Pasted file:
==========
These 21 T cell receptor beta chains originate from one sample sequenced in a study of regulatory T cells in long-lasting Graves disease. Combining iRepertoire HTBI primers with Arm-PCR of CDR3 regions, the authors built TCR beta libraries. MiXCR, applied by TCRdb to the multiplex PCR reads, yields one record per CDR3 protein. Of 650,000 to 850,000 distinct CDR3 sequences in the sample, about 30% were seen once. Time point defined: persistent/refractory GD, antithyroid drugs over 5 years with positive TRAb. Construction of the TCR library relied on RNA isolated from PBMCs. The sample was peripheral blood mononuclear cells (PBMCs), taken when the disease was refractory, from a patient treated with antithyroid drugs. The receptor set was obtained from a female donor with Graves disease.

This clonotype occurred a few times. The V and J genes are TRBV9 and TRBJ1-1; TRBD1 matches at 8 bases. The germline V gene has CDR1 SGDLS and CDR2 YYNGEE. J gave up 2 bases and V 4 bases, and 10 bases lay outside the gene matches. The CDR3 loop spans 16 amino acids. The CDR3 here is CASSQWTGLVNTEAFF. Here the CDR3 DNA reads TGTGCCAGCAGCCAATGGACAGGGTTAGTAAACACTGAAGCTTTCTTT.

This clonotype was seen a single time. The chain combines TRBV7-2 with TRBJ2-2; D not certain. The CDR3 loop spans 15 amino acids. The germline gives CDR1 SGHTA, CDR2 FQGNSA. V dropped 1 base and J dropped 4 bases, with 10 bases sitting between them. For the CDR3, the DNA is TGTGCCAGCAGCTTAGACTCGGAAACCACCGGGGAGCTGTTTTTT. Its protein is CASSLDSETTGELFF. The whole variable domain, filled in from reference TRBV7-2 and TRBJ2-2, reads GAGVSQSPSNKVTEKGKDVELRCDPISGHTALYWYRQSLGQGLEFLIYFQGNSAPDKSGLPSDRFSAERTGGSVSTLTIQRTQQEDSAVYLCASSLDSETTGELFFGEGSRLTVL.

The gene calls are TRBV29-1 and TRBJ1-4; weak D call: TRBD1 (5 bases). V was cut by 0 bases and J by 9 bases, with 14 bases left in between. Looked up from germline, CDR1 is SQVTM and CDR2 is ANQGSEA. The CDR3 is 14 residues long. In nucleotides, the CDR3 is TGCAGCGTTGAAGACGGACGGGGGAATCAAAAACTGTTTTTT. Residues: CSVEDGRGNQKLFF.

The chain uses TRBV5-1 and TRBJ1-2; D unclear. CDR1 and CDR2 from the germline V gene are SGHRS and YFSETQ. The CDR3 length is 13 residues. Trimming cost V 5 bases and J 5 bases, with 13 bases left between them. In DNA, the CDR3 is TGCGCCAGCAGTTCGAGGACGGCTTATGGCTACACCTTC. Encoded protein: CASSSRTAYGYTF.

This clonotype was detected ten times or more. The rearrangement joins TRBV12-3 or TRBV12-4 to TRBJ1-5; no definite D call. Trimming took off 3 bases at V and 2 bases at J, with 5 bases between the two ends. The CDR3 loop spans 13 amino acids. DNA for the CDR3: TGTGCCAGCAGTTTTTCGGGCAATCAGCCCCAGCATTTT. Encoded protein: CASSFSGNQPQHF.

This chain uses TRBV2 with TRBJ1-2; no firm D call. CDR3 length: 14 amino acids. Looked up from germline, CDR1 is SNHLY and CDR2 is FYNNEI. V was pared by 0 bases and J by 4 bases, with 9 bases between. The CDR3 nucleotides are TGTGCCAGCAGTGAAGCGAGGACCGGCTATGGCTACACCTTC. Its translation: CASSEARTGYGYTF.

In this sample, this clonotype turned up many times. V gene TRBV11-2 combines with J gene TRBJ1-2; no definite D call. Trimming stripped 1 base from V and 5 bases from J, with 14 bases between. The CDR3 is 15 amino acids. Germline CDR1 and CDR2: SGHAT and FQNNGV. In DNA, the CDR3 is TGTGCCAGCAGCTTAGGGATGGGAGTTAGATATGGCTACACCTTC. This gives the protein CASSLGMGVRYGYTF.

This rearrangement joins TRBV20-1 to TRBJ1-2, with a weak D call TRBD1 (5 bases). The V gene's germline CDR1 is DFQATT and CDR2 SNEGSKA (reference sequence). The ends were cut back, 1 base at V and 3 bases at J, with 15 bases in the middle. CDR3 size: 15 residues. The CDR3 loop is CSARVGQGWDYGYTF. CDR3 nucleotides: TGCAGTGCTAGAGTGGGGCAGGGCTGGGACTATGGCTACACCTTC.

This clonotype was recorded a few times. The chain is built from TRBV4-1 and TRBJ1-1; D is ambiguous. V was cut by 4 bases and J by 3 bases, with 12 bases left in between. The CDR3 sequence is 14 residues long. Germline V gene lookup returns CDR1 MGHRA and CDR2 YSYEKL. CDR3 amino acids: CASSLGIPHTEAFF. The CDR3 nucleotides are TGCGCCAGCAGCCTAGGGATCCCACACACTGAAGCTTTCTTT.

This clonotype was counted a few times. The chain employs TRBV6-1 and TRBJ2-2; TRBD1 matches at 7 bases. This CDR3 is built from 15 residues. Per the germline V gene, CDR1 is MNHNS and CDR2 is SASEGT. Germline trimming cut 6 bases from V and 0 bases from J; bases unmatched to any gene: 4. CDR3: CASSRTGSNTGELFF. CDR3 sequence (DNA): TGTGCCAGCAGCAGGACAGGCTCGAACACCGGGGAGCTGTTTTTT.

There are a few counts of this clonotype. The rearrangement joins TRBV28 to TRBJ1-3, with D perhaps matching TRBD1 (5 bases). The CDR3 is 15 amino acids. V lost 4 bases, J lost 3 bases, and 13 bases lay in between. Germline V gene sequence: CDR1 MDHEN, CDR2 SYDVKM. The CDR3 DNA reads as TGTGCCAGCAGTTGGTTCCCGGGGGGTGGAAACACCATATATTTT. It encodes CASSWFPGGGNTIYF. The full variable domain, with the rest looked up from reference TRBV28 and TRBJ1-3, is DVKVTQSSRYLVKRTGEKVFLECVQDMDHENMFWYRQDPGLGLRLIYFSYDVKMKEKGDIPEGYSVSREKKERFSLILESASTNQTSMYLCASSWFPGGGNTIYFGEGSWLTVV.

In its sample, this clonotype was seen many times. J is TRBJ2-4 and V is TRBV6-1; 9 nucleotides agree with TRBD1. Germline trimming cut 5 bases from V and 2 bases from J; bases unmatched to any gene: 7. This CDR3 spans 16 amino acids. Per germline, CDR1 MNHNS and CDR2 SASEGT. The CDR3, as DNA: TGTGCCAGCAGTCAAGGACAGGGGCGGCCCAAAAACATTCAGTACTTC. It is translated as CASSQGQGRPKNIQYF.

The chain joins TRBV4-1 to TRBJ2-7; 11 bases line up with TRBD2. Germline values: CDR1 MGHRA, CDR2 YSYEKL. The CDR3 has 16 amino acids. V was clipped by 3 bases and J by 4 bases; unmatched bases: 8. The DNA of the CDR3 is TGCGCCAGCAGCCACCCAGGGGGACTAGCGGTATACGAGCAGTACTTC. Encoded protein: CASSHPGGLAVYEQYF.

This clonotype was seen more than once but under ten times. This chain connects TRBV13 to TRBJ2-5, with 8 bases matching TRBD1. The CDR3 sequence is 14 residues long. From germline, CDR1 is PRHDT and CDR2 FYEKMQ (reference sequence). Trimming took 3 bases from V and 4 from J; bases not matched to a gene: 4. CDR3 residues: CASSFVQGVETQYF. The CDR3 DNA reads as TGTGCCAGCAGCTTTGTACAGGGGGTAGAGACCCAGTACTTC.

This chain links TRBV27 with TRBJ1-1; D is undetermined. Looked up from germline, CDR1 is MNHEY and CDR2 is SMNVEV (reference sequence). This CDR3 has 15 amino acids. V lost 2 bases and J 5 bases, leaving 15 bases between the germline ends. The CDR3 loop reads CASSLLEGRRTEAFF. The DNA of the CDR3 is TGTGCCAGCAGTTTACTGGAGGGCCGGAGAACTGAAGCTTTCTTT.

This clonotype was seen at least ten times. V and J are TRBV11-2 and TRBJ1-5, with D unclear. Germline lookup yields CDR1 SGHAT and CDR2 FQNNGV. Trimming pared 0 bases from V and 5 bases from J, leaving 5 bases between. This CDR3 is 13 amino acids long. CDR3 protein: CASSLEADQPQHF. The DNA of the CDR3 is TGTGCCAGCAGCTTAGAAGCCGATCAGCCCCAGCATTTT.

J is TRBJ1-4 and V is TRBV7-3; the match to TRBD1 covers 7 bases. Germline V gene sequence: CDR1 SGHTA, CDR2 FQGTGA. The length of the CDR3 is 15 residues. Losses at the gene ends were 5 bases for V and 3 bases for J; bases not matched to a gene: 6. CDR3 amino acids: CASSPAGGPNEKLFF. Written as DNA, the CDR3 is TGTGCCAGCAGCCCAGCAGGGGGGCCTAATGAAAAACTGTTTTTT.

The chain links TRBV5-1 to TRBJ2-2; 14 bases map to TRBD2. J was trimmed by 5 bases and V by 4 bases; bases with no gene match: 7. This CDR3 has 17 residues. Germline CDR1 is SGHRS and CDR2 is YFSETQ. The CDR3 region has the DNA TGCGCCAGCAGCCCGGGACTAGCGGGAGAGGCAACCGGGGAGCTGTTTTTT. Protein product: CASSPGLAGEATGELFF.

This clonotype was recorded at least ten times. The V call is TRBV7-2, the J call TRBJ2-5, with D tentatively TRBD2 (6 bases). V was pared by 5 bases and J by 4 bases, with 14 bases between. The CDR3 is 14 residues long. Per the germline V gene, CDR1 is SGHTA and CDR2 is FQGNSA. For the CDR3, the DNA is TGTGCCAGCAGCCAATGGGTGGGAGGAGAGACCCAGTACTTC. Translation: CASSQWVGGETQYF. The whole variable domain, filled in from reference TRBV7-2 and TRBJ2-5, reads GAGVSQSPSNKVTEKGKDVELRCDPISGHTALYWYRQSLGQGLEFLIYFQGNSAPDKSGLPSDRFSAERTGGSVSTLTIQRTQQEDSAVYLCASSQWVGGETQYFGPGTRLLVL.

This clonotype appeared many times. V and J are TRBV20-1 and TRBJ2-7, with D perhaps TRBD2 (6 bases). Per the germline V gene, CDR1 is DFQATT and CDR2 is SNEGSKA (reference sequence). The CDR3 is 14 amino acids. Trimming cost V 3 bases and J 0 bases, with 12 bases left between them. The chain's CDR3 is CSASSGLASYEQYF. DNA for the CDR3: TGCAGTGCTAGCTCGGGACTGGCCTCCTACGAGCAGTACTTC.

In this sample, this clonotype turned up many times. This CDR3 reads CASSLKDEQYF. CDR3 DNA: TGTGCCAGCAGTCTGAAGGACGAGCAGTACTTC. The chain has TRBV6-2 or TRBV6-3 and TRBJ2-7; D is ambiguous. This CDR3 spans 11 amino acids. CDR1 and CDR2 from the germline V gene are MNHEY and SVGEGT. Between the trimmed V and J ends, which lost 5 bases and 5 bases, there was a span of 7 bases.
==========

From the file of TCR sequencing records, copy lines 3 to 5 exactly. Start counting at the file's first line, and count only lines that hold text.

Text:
This clonotype was seen a single time. The chain combines TRBV7-2 with TRBJ2-2; D not certain. The CDR3 loop spans 15 amino acids. The germline gives CDR1 SGHTA, CDR2 FQGNSA. V dropped 1 base and J dropped 4 bases, with 10 bases sitting between them. For the CDR3, the DNA is TGTGCCAGCAGCTTAGACTCGGAAACCACCGGGGAGCTGTTTTTT. Its protein is CASSLDSETTGELFF. The whole variable domain, filled in from reference TRBV7-2 and TRBJ2-2, reads GAGVSQSPSNKVTEKGKDVELRCDPISGHTALYWYRQSLGQGLEFLIYFQGNSAPDKSGLPSDRFSAERTGGSVSTLTIQRTQQEDSAVYLCASSLDSETTGELFFGEGSRLTVL.

The gene calls are TRBV29-1 and TRBJ1-4; weak D call: TRBD1 (5 bases). V was cut by 0 bases and J by 9 bases, with 14 bases left in between. Looked up from germline, CDR1 is SQVTM and CDR2 is ANQGSEA. The CDR3 is 14 residues long. In nucleotides, the CDR3 is TGCAGCGTTGAAGACGGACGGGGGAATCAAAAACTGTTTTTT. Residues: CSVEDGRGNQKLFF.

The chain uses TRBV5-1 and TRBJ1-2; D unclear. CDR1 and CDR2 from the germline V gene are SGHRS and YFSETQ. The CDR3 length is 13 residues. Trimming cost V 5 bases and J 5 bases, with 13 bases left between them. In DNA, the CDR3 is TGCGCCAGCAGTTCGAGGACGGCTTATGGCTACACCTTC. Encoded protein: CASSSRTAYGYTF.